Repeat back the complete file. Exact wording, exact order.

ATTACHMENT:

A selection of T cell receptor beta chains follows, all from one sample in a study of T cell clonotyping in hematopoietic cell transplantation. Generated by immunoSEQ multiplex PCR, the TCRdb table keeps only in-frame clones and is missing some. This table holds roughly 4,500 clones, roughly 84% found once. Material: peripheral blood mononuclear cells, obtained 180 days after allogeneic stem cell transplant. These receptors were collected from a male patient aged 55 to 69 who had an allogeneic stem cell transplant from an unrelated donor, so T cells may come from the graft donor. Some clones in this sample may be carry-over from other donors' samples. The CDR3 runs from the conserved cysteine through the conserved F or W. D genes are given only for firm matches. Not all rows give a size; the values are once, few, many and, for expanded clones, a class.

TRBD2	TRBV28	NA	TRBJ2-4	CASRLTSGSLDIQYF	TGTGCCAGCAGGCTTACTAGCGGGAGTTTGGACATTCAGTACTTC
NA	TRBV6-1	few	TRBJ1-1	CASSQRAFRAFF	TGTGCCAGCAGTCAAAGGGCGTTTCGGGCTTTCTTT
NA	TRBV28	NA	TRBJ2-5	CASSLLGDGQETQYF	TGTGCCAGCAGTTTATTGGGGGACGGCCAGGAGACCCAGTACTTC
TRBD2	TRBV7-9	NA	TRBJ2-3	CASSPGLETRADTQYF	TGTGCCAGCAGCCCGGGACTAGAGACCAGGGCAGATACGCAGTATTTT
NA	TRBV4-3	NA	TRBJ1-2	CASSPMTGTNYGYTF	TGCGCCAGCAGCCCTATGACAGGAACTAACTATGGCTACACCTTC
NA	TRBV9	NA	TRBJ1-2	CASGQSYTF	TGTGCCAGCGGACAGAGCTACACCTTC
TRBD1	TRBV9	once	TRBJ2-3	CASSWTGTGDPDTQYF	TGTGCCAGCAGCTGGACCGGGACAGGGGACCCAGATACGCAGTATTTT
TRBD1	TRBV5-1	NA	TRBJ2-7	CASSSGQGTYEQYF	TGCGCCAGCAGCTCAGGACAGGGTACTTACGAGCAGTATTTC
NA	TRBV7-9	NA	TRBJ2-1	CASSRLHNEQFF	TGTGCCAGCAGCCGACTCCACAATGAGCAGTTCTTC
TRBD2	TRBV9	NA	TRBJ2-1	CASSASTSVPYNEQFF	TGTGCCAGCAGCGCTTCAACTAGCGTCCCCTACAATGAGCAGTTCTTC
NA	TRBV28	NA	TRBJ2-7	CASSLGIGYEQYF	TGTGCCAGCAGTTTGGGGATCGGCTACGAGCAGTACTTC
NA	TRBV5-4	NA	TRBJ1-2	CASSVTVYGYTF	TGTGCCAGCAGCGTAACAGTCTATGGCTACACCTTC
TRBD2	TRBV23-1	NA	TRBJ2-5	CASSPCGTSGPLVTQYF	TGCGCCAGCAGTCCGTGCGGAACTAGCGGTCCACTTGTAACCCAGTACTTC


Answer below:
A selection of T cell receptor beta chains follows, all from one sample in a study of T cell clonotyping in hematopoietic cell transplantation. Generated by immunoSEQ multiplex PCR, the TCRdb table keeps only in-frame clones and is missing some. This table holds roughly 4,500 clones, roughly 84% found once. Material: peripheral blood mononuclear cells, obtained 180 days after allogeneic stem cell transplant. These receptors were collected from a male patient aged 55 to 69 who had an allogeneic stem cell transplant from an unrelated donor, so T cells may come from the graft donor. Some clones in this sample may be carry-over from other donors' samples. The CDR3 runs from the conserved cysteine through the conserved F or W. D genes are given only for firm matches. Not all rows give a size; the values are once, few, many and, for expanded clones, a class.

TRBD2	TRBV28	NA	TRBJ2-4	CASRLTSGSLDIQYF	TGTGCCAGCAGGCTTACTAGCGGGAGTTTGGACATTCAGTACTTC
NA	TRBV6-1	few	TRBJ1-1	CASSQRAFRAFF	TGTGCCAGCAGTCAAAGGGCGTTTCGGGCTTTCTTT
NA	TRBV28	NA	TRBJ2-5	CASSLLGDGQETQYF	TGTGCCAGCAGTTTATTGGGGGACGGCCAGGAGACCCAGTACTTC
TRBD2	TRBV7-9	NA	TRBJ2-3	CASSPGLETRADTQYF	TGTGCCAGCAGCCCGGGACTAGAGACCAGGGCAGATACGCAGTATTTT
NA	TRBV4-3	NA	TRBJ1-2	CASSPMTGTNYGYTF	TGCGCCAGCAGCCCTATGACAGGAACTAACTATGGCTACACCTTC
NA	TRBV9	NA	TRBJ1-2	CASGQSYTF	TGTGCCAGCGGACAGAGCTACACCTTC
TRBD1	TRBV9	once	TRBJ2-3	CASSWTGTGDPDTQYF	TGTGCCAGCAGCTGGACCGGGACAGGGGACCCAGATACGCAGTATTTT
TRBD1	TRBV5-1	NA	TRBJ2-7	CASSSGQGTYEQYF	TGCGCCAGCAGCTCAGGACAGGGTACTTACGAGCAGTATTTC
NA	TRBV7-9	NA	TRBJ2-1	CASSRLHNEQFF	TGTGCCAGCAGCCGACTCCACAATGAGCAGTTCTTC
TRBD2	TRBV9	NA	TRBJ2-1	CASSASTSVPYNEQFF	TGTGCCAGCAGCGCTTCAACTAGCGTCCCCTACAATGAGCAGTTCTTC
NA	TRBV28	NA	TRBJ2-7	CASSLGIGYEQYF	TGTGCCAGCAGTTTGGGGATCGGCTACGAGCAGTACTTC
NA	TRBV5-4	NA	TRBJ1-2	CASSVTVYGYTF	TGTGCCAGCAGCGTAACAGTCTATGGCTACACCTTC
TRBD2	TRBV23-1	NA	TRBJ2-5	CASSPCGTSGPLVTQYF	TGCGCCAGCAGTCCGTGCGGAACTAGCGGTCCACTTGTAACCCAGTACTTC